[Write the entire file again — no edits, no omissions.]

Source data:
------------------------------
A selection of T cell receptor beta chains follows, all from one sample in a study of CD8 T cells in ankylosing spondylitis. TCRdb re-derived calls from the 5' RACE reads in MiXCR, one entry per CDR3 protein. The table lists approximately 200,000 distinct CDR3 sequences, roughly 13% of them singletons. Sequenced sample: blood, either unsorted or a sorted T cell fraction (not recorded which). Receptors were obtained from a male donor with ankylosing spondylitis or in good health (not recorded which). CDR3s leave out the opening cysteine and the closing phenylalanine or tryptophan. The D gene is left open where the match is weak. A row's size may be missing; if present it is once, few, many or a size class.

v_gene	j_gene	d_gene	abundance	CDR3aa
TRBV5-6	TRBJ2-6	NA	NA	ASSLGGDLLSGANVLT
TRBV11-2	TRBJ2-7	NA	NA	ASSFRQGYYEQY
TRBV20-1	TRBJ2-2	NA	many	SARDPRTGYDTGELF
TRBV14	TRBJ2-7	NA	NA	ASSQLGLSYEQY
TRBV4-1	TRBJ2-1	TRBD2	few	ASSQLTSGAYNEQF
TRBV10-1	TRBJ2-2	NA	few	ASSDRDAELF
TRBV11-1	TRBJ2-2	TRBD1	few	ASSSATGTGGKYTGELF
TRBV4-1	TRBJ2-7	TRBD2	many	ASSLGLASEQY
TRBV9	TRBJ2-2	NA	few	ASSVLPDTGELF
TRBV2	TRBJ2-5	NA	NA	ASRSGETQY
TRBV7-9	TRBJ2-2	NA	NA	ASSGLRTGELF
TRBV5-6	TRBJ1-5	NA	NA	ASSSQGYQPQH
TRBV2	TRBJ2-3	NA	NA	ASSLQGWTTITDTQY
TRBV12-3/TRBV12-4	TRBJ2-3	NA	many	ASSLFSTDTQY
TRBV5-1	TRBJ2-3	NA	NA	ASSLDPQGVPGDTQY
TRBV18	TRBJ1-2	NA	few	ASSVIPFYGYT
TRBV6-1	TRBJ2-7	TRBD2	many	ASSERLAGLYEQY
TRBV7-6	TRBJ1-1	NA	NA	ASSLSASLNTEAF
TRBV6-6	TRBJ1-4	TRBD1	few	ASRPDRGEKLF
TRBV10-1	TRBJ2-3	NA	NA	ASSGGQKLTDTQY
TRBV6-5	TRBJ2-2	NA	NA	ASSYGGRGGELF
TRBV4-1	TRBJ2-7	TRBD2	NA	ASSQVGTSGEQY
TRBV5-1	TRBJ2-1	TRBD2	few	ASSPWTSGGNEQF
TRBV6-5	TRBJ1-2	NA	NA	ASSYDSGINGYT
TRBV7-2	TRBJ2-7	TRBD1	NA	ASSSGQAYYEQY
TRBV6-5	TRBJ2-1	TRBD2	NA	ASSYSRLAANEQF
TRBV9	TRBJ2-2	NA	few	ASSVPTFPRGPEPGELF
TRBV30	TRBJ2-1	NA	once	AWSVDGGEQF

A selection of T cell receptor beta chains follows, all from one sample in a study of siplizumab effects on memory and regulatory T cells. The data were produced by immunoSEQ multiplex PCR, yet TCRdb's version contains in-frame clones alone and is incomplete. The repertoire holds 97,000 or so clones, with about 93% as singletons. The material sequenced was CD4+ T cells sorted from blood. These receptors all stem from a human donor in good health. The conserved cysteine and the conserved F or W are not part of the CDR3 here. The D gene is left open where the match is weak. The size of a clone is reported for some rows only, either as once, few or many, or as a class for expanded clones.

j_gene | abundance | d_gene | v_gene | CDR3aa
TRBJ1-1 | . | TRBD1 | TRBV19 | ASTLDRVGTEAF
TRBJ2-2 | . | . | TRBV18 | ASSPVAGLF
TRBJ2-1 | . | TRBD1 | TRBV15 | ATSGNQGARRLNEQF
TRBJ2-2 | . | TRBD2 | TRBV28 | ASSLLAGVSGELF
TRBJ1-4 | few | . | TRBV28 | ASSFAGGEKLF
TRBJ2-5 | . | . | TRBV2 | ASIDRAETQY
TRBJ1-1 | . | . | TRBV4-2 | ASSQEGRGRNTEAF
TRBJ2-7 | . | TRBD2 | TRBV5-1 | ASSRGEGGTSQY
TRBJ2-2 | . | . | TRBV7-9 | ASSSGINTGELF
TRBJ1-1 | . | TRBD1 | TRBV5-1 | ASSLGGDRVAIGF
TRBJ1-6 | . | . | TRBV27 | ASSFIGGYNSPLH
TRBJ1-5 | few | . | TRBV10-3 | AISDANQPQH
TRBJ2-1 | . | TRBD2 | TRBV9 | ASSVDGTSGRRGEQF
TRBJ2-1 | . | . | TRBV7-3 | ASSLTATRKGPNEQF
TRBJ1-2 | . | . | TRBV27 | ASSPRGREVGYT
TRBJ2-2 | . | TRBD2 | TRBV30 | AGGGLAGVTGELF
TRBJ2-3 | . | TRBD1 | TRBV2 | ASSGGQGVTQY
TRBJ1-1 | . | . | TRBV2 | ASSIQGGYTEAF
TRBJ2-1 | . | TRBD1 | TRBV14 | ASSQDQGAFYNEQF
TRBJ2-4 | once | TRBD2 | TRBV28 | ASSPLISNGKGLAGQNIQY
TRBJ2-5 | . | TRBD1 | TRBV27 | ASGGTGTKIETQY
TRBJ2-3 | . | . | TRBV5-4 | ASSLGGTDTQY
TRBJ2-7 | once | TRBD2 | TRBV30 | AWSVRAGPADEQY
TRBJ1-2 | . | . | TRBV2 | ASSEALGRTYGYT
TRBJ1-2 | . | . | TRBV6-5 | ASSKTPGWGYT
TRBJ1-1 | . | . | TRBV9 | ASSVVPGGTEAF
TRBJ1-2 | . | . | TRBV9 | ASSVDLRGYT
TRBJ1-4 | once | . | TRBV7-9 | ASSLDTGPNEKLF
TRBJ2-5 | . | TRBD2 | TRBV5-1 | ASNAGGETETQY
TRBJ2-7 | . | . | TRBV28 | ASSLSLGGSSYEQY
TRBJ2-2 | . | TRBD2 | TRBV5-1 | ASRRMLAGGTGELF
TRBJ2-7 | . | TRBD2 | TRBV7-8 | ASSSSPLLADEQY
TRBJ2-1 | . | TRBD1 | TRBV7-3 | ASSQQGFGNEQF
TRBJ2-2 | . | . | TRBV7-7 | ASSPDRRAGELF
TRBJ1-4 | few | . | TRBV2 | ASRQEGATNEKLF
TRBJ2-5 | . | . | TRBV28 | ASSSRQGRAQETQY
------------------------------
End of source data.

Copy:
A selection of T cell receptor beta chains follows, all from one sample in a study of CD8 T cells in ankylosing spondylitis. TCRdb re-derived calls from the 5' RACE reads in MiXCR, one entry per CDR3 protein. The table lists approximately 200,000 distinct CDR3 sequences, roughly 13% of them singletons. Sequenced sample: blood, either unsorted or a sorted T cell fraction (not recorded which). Receptors were obtained from a male donor with ankylosing spondylitis or in good health (not recorded which). CDR3s leave out the opening cysteine and the closing phenylalanine or tryptophan. The D gene is left open where the match is weak. A row's size may be missing; if present it is once, few, many or a size class.

v_gene	j_gene	d_gene	abundance	CDR3aa
TRBV5-6	TRBJ2-6	NA	NA	ASSLGGDLLSGANVLT
TRBV11-2	TRBJ2-7	NA	NA	ASSFRQGYYEQY
TRBV20-1	TRBJ2-2	NA	many	SARDPRTGYDTGELF
TRBV14	TRBJ2-7	NA	NA	ASSQLGLSYEQY
TRBV4-1	TRBJ2-1	TRBD2	few	ASSQLTSGAYNEQF
TRBV10-1	TRBJ2-2	NA	few	ASSDRDAELF
TRBV11-1	TRBJ2-2	TRBD1	few	ASSSATGTGGKYTGELF
TRBV4-1	TRBJ2-7	TRBD2	many	ASSLGLASEQY
TRBV9	TRBJ2-2	NA	few	ASSVLPDTGELF
TRBV2	TRBJ2-5	NA	NA	ASRSGETQY
TRBV7-9	TRBJ2-2	NA	NA	ASSGLRTGELF
TRBV5-6	TRBJ1-5	NA	NA	ASSSQGYQPQH
TRBV2	TRBJ2-3	NA	NA	ASSLQGWTTITDTQY
TRBV12-3/TRBV12-4	TRBJ2-3	NA	many	ASSLFSTDTQY
TRBV5-1	TRBJ2-3	NA	NA	ASSLDPQGVPGDTQY
TRBV18	TRBJ1-2	NA	few	ASSVIPFYGYT
TRBV6-1	TRBJ2-7	TRBD2	many	ASSERLAGLYEQY
TRBV7-6	TRBJ1-1	NA	NA	ASSLSASLNTEAF
TRBV6-6	TRBJ1-4	TRBD1	few	ASRPDRGEKLF
TRBV10-1	TRBJ2-3	NA	NA	ASSGGQKLTDTQY
TRBV6-5	TRBJ2-2	NA	NA	ASSYGGRGGELF
TRBV4-1	TRBJ2-7	TRBD2	NA	ASSQVGTSGEQY
TRBV5-1	TRBJ2-1	TRBD2	few	ASSPWTSGGNEQF
TRBV6-5	TRBJ1-2	NA	NA	ASSYDSGINGYT
TRBV7-2	TRBJ2-7	TRBD1	NA	ASSSGQAYYEQY
TRBV6-5	TRBJ2-1	TRBD2	NA	ASSYSRLAANEQF
TRBV9	TRBJ2-2	NA	few	ASSVPTFPRGPEPGELF
TRBV30	TRBJ2-1	NA	once	AWSVDGGEQF

A selection of T cell receptor beta chains follows, all from one sample in a study of siplizumab effects on memory and regulatory T cells. The data were produced by immunoSEQ multiplex PCR, yet TCRdb's version contains in-frame clones alone and is incomplete. The repertoire holds 97,000 or so clones, with about 93% as singletons. The material sequenced was CD4+ T cells sorted from blood. These receptors all stem from a human donor in good health. The conserved cysteine and the conserved F or W are not part of the CDR3 here. The D gene is left open where the match is weak. The size of a clone is reported for some rows only, either as once, few or many, or as a class for expanded clones.

j_gene | abundance | d_gene | v_gene | CDR3aa
TRBJ1-1 | . | TRBD1 | TRBV19 | ASTLDRVGTEAF
TRBJ2-2 | . | . | TRBV18 | ASSPVAGLF
TRBJ2-1 | . | TRBD1 | TRBV15 | ATSGNQGARRLNEQF
TRBJ2-2 | . | TRBD2 | TRBV28 | ASSLLAGVSGELF
TRBJ1-4 | few | . | TRBV28 | ASSFAGGEKLF
TRBJ2-5 | . | . | TRBV2 | ASIDRAETQY
TRBJ1-1 | . | . | TRBV4-2 | ASSQEGRGRNTEAF
TRBJ2-7 | . | TRBD2 | TRBV5-1 | ASSRGEGGTSQY
TRBJ2-2 | . | . | TRBV7-9 | ASSSGINTGELF
TRBJ1-1 | . | TRBD1 | TRBV5-1 | ASSLGGDRVAIGF
TRBJ1-6 | . | . | TRBV27 | ASSFIGGYNSPLH
TRBJ1-5 | few | . | TRBV10-3 | AISDANQPQH
TRBJ2-1 | . | TRBD2 | TRBV9 | ASSVDGTSGRRGEQF
TRBJ2-1 | . | . | TRBV7-3 | ASSLTATRKGPNEQF
TRBJ1-2 | . | . | TRBV27 | ASSPRGREVGYT
TRBJ2-2 | . | TRBD2 | TRBV30 | AGGGLAGVTGELF
TRBJ2-3 | . | TRBD1 | TRBV2 | ASSGGQGVTQY
TRBJ1-1 | . | . | TRBV2 | ASSIQGGYTEAF
TRBJ2-1 | . | TRBD1 | TRBV14 | ASSQDQGAFYNEQF
TRBJ2-4 | once | TRBD2 | TRBV28 | ASSPLISNGKGLAGQNIQY
TRBJ2-5 | . | TRBD1 | TRBV27 | ASGGTGTKIETQY
TRBJ2-3 | . | . | TRBV5-4 | ASSLGGTDTQY
TRBJ2-7 | once | TRBD2 | TRBV30 | AWSVRAGPADEQY
TRBJ1-2 | . | . | TRBV2 | ASSEALGRTYGYT
TRBJ1-2 | . | . | TRBV6-5 | ASSKTPGWGYT
TRBJ1-1 | . | . | TRBV9 | ASSVVPGGTEAF
TRBJ1-2 | . | . | TRBV9 | ASSVDLRGYT
TRBJ1-4 | once | . | TRBV7-9 | ASSLDTGPNEKLF
TRBJ2-5 | . | TRBD2 | TRBV5-1 | ASNAGGETETQY
TRBJ2-7 | . | . | TRBV28 | ASSLSLGGSSYEQY
TRBJ2-2 | . | TRBD2 | TRBV5-1 | ASRRMLAGGTGELF
TRBJ2-7 | . | TRBD2 | TRBV7-8 | ASSSSPLLADEQY
TRBJ2-1 | . | TRBD1 | TRBV7-3 | ASSQQGFGNEQF
TRBJ2-2 | . | . | TRBV7-7 | ASSPDRRAGELF
TRBJ1-4 | few | . | TRBV2 | ASRQEGATNEKLF
TRBJ2-5 | . | . | TRBV28 | ASSSRQGRAQETQY